Recently I found the sagecipher project, which uses ssh-agent's signing operation as a way to produce a symmetric key and encrypt data with it. It appears to work with ssh-ed25519 keys, but my question is: Is this guaranteed to work?

That is, are signatures always deterministic with the key and signature algorithms supported by OpenSSH, or could there be a situation where sagecipher's result is not decryptable because the tool always gets different signatures from the same input?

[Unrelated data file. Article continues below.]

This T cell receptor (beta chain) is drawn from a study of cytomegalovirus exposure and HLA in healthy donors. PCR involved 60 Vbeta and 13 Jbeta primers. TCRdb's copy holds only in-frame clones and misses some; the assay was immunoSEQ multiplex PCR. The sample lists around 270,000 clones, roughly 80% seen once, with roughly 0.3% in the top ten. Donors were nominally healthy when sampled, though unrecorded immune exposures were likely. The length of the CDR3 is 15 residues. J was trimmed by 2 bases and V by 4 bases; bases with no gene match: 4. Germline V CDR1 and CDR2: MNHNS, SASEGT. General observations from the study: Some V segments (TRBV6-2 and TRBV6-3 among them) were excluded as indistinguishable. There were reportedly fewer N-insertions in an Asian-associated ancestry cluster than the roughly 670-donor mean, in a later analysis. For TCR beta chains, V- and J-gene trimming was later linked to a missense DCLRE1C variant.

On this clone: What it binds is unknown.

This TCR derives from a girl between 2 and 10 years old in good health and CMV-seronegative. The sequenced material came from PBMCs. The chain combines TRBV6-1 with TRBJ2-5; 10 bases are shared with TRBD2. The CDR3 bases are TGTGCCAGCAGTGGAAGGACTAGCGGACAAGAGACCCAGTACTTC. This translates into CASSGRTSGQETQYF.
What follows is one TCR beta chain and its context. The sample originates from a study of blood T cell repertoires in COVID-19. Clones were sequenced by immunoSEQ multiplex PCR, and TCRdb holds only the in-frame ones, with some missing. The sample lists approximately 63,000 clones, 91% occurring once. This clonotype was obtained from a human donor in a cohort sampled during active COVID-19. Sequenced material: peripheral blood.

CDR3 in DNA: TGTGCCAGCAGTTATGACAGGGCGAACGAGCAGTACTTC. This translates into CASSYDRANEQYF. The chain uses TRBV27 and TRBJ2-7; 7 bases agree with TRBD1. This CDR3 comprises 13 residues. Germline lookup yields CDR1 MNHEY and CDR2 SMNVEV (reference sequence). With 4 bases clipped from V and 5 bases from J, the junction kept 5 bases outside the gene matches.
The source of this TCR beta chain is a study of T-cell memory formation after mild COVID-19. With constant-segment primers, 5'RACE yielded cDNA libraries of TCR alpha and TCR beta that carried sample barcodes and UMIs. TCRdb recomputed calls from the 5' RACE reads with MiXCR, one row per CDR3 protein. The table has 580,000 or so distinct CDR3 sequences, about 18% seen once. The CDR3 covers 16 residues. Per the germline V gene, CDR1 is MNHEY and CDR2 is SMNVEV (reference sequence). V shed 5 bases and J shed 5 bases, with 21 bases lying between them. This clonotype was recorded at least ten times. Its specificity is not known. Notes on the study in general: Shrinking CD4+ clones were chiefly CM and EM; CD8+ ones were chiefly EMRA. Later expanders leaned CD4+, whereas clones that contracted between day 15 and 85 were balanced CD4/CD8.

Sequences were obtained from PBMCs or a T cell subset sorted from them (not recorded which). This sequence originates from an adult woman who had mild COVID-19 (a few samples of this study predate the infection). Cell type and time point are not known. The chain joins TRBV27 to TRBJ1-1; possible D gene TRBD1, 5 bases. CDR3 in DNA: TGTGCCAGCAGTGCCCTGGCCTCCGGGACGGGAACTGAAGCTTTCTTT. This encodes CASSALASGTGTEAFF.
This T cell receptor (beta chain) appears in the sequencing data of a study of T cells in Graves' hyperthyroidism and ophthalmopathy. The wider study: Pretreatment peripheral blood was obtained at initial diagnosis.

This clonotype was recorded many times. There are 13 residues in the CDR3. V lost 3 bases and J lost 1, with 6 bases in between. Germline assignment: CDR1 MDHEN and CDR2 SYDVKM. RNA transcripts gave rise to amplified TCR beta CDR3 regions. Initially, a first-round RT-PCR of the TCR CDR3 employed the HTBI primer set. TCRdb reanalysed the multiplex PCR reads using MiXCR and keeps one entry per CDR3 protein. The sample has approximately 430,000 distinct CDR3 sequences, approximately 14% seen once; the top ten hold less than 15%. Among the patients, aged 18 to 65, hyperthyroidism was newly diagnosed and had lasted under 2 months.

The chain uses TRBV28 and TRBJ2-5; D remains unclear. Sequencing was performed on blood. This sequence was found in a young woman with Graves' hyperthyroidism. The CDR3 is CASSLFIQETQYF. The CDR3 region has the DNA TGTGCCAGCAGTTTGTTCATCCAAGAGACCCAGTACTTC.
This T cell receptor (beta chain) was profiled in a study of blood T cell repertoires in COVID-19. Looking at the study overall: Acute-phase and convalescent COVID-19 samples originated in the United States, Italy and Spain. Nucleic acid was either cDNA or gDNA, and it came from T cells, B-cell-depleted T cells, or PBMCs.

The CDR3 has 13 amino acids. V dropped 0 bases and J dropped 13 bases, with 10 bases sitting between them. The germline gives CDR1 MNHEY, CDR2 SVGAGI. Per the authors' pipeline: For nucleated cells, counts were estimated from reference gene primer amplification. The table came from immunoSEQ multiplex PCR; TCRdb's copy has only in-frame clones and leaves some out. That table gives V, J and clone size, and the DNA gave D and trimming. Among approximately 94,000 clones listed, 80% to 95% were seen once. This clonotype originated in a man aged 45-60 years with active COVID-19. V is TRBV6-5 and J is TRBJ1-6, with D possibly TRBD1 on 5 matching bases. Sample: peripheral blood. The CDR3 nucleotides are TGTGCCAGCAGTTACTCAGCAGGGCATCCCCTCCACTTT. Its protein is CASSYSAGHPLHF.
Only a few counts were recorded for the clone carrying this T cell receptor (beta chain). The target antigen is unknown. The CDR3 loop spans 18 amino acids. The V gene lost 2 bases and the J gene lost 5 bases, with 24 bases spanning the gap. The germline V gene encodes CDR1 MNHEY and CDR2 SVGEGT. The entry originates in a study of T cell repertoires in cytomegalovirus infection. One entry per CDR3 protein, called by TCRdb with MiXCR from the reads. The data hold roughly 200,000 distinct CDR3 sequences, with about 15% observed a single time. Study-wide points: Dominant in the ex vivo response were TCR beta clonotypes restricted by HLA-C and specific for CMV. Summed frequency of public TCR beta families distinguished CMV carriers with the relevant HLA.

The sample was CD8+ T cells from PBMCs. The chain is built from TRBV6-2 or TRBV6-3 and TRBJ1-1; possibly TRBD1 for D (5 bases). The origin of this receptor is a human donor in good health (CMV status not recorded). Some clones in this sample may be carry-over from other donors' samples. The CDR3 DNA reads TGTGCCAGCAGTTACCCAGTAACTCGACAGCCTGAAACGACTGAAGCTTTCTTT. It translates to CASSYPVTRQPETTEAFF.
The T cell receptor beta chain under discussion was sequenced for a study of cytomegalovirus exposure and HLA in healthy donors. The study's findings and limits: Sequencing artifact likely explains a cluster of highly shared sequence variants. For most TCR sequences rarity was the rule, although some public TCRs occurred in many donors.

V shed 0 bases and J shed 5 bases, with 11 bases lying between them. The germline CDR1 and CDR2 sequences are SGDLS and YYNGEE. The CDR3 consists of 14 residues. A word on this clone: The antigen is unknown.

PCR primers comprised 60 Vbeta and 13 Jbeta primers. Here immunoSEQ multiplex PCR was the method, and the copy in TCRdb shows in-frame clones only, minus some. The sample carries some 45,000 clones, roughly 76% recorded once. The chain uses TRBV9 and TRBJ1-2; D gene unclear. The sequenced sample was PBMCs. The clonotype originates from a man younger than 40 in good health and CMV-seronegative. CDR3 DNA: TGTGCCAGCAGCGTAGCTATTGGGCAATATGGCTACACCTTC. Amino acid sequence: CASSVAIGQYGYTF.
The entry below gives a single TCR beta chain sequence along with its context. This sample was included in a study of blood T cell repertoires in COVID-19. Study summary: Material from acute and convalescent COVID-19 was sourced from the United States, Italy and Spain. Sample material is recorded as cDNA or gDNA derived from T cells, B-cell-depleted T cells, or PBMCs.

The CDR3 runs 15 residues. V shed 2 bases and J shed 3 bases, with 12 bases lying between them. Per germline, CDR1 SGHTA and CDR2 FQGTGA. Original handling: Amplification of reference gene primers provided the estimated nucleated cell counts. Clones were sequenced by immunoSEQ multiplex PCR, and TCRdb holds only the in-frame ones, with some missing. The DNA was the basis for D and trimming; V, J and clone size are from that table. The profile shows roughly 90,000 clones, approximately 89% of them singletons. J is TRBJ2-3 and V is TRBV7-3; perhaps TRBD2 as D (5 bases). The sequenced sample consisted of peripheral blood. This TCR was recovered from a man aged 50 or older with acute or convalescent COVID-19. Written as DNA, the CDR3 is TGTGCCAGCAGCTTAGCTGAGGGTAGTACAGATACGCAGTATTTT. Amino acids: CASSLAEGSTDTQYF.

(Second question being, are there any obvious security problems with this method?)

  • $\begingroup$ That's a really weird thing to do. I've never seen any other system do that. Signatures are generally never assumed to be secret, so implementations won't tend to protect them the way they would secret data. I've also not seen any evidence that it's safe (no security proof, paper, whatever) so I'd assume it's horribly broken until proven otherwise. $\endgroup$ Feb 1, 2021 at 1:08


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